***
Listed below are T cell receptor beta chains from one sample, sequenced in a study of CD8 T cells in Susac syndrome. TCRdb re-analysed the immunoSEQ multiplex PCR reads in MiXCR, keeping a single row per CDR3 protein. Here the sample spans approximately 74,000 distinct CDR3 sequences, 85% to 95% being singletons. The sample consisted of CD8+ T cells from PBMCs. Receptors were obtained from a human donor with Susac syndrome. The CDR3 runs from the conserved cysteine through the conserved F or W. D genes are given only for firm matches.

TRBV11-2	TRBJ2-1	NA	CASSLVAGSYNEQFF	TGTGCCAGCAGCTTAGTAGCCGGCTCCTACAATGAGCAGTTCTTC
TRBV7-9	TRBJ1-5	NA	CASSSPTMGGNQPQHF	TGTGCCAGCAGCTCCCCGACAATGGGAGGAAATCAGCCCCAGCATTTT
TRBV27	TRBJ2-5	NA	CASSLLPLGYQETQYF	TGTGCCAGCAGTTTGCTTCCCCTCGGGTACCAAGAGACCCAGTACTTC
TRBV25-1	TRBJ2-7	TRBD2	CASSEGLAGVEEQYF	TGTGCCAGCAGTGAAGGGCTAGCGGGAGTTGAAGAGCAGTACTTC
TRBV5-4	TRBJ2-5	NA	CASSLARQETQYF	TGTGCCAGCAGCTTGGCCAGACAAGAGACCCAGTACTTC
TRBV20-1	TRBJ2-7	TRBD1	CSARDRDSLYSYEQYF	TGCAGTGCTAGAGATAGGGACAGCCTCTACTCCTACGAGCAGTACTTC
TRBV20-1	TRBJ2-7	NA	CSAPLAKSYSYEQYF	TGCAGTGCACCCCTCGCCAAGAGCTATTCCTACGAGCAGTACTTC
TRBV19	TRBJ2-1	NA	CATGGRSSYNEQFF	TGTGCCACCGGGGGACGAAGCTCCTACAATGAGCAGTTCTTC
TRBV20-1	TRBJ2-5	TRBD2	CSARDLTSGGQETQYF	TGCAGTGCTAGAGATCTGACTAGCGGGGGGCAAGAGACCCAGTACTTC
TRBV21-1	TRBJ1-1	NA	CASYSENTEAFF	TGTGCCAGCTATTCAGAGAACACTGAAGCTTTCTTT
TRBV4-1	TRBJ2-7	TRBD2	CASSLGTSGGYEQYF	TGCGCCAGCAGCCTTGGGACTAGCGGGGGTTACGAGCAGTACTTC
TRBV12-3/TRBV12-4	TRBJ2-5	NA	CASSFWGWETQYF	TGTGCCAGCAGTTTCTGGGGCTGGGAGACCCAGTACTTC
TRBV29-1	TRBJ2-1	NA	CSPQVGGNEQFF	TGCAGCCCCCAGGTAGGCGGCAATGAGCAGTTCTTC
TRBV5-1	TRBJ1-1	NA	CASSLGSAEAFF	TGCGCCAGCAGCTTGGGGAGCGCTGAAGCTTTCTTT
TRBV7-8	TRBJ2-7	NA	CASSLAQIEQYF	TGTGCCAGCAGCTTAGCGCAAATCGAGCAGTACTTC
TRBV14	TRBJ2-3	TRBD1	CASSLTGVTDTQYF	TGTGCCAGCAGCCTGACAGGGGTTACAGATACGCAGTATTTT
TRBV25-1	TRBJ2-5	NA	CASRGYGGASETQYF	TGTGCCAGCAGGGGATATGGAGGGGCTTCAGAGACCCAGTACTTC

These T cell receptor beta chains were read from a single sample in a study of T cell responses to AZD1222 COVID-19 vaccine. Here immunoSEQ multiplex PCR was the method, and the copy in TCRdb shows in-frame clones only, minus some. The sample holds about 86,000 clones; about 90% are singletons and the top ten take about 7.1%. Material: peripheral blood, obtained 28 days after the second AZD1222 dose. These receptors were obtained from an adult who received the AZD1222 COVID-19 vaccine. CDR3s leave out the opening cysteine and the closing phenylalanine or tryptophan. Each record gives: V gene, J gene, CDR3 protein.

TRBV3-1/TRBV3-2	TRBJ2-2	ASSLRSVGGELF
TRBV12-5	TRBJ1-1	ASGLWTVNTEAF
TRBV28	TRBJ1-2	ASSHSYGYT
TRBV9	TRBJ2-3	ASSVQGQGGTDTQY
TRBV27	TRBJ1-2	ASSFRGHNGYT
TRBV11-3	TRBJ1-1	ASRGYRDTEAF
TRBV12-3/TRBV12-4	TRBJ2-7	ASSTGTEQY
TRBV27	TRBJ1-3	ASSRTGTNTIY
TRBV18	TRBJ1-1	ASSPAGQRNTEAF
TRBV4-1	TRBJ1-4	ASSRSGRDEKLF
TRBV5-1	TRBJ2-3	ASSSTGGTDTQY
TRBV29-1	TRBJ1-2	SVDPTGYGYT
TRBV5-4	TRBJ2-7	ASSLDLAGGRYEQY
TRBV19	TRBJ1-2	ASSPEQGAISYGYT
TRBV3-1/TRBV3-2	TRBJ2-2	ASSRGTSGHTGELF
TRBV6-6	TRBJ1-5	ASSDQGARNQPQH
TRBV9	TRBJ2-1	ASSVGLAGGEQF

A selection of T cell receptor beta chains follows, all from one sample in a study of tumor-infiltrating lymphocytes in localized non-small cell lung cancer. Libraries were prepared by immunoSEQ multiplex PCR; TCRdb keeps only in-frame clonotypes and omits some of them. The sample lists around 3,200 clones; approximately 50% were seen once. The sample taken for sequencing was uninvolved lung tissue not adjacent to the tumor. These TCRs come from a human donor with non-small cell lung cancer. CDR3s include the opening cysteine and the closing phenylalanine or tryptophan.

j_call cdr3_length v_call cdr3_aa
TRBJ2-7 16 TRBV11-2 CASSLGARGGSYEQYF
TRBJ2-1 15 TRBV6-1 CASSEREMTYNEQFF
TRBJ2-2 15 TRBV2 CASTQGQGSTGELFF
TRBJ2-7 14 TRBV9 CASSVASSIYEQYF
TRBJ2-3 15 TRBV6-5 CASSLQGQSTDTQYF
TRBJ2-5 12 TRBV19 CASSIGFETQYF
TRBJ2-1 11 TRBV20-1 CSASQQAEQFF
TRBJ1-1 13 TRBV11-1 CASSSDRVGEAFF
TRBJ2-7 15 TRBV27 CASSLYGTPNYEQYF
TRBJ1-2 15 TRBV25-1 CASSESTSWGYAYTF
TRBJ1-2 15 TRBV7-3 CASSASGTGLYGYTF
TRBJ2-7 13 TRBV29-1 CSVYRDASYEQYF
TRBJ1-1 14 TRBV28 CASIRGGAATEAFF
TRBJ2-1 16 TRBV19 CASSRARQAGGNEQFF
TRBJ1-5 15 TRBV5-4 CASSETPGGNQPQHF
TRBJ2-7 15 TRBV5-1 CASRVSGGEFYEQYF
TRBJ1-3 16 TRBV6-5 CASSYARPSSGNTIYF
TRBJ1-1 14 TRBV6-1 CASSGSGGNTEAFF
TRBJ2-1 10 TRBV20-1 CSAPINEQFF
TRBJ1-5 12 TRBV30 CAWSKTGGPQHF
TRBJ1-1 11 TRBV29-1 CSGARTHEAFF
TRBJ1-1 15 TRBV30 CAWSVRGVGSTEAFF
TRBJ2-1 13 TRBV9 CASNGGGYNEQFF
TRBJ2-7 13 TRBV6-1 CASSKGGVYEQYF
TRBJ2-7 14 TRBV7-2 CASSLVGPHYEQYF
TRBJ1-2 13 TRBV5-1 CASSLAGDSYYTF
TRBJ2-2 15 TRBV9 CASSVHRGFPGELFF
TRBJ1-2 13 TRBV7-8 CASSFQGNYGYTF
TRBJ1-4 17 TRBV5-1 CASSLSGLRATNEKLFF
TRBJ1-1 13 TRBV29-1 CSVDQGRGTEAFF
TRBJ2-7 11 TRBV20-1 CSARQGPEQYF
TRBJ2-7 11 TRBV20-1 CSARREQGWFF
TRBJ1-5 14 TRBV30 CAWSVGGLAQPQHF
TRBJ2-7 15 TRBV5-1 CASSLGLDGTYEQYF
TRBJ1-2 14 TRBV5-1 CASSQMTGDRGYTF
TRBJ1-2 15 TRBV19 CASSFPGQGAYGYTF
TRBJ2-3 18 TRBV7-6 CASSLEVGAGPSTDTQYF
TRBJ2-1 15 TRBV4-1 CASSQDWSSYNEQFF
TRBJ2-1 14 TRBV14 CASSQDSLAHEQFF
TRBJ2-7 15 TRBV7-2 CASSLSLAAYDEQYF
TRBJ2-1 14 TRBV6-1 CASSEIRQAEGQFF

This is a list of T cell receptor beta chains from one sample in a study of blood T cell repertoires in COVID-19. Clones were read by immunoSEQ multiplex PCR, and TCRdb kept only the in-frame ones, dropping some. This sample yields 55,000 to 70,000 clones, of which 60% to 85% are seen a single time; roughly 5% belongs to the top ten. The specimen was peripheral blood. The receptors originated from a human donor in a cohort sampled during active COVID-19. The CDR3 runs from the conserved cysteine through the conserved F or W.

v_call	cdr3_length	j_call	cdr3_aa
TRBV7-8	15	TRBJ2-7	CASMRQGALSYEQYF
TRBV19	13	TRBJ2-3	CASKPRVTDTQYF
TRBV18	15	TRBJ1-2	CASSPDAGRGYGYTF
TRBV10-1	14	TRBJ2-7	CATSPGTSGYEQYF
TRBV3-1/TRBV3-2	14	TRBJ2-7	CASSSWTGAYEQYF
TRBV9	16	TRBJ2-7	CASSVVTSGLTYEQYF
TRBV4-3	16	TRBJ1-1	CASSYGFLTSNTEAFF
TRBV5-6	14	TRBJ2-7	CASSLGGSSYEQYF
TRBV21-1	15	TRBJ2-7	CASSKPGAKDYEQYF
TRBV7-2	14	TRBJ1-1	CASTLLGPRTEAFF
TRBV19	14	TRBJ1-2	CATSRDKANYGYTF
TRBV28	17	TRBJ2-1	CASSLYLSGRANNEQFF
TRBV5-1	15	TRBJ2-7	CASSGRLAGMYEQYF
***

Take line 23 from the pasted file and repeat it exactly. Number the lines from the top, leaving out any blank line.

TRBV9	TRBJ2-3	ASSVQGQGGTDTQY